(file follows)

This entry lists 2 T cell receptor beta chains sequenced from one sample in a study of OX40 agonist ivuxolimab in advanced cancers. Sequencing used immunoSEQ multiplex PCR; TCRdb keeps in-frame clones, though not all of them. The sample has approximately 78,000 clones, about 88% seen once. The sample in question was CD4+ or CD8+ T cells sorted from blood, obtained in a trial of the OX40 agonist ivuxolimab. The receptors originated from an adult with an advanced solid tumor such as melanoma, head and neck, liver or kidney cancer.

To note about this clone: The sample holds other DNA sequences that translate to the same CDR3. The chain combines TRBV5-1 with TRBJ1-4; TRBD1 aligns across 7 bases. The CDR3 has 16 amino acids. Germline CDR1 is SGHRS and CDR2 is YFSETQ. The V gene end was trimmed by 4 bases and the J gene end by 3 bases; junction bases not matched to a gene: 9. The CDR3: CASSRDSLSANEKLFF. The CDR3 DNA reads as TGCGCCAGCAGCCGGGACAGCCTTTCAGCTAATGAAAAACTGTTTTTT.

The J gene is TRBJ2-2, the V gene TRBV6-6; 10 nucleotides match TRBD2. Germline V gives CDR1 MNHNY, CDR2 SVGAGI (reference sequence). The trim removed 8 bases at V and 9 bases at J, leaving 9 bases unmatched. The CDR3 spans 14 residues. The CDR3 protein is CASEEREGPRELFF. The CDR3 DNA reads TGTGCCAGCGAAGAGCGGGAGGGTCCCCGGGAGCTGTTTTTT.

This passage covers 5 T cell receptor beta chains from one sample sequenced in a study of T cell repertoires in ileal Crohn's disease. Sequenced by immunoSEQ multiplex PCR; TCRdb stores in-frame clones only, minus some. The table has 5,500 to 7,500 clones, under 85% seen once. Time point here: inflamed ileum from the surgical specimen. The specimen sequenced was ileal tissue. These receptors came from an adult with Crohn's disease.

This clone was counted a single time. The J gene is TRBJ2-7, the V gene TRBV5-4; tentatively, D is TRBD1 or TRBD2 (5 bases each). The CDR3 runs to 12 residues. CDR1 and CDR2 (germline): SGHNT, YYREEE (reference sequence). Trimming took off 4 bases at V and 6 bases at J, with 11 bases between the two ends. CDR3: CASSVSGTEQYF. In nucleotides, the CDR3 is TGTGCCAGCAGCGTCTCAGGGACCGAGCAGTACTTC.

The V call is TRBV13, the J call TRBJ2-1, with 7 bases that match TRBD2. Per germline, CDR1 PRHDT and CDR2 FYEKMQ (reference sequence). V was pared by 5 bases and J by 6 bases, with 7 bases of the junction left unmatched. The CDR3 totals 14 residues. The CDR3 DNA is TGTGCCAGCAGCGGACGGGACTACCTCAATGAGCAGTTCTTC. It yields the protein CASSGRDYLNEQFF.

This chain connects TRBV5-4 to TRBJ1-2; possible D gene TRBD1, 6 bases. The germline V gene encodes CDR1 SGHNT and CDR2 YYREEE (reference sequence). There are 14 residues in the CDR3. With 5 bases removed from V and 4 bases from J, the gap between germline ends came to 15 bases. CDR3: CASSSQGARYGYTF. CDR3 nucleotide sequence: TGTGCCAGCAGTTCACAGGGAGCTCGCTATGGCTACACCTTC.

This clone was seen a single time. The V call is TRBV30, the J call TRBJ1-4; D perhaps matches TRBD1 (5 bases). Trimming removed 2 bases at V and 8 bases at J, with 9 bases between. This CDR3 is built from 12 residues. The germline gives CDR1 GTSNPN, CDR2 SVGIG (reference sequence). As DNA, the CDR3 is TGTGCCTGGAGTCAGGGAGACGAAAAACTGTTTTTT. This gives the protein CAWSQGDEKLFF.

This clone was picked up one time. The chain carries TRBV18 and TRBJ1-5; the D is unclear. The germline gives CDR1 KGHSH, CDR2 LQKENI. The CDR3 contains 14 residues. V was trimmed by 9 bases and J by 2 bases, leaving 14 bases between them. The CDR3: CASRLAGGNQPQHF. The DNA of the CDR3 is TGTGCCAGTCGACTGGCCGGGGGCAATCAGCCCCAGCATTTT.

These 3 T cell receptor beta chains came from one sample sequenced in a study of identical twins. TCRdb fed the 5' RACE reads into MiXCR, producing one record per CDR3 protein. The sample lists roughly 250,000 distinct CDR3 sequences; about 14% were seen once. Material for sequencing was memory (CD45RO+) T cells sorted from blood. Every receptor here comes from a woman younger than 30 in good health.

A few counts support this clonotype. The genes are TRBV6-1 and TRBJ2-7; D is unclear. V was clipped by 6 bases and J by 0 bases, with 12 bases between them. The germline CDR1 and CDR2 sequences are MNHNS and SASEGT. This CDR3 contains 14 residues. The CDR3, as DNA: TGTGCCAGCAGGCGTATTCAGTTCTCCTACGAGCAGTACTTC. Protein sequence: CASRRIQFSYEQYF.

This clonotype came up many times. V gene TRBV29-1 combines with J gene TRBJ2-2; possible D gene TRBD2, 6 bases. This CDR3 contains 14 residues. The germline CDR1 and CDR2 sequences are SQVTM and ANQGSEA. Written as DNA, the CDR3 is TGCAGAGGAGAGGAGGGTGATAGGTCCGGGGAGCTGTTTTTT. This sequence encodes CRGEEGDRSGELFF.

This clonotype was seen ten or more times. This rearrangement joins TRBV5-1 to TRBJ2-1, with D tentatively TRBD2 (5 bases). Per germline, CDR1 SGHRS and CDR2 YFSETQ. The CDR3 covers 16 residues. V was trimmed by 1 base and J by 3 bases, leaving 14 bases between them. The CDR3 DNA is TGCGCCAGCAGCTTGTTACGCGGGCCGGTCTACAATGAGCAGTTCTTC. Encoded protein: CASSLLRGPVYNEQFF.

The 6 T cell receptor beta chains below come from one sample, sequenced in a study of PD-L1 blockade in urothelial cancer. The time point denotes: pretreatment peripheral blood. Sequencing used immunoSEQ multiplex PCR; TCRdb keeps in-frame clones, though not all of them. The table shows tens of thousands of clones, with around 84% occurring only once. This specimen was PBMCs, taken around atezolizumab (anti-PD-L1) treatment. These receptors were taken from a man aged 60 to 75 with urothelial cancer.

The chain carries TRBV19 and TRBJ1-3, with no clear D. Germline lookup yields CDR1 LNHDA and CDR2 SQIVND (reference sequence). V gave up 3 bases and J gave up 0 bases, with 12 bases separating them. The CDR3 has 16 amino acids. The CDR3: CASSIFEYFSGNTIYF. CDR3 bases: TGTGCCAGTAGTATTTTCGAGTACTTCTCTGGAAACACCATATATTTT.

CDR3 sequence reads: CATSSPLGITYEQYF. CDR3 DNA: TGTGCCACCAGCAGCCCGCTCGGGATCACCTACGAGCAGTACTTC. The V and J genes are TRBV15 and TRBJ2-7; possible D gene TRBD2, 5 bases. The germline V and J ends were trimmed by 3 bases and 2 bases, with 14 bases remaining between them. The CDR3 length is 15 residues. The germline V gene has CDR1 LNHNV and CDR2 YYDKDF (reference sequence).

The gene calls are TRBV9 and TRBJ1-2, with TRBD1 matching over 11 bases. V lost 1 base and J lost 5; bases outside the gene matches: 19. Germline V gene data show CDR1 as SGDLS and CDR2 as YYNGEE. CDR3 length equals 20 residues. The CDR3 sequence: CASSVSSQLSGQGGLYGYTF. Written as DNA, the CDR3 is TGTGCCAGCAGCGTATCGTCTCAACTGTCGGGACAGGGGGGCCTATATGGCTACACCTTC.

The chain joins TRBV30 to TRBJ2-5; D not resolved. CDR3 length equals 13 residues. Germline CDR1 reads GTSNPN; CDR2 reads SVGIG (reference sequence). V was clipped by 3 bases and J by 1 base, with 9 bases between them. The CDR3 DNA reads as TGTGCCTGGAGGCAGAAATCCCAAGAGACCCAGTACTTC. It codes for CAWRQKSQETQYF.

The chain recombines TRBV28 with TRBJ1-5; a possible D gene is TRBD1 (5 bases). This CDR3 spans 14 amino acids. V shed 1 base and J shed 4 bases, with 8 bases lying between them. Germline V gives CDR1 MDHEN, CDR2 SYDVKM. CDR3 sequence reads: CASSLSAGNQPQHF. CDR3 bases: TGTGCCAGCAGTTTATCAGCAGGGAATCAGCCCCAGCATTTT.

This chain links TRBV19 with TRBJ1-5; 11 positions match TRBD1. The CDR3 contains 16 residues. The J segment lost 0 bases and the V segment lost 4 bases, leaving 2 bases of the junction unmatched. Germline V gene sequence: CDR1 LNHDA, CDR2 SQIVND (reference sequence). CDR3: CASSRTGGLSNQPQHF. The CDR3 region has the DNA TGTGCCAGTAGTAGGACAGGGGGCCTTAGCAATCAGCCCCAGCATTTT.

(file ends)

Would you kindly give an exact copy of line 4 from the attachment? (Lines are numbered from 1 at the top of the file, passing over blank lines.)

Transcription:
This passage covers 5 T cell receptor beta chains from one sample sequenced in a study of T cell repertoires in ileal Crohn's disease. Sequenced by immunoSEQ multiplex PCR; TCRdb stores in-frame clones only, minus some. The table has 5,500 to 7,500 clones, under 85% seen once. Time point here: inflamed ileum from the surgical specimen. The specimen sequenced was ileal tissue. These receptors came from an adult with Crohn's disease.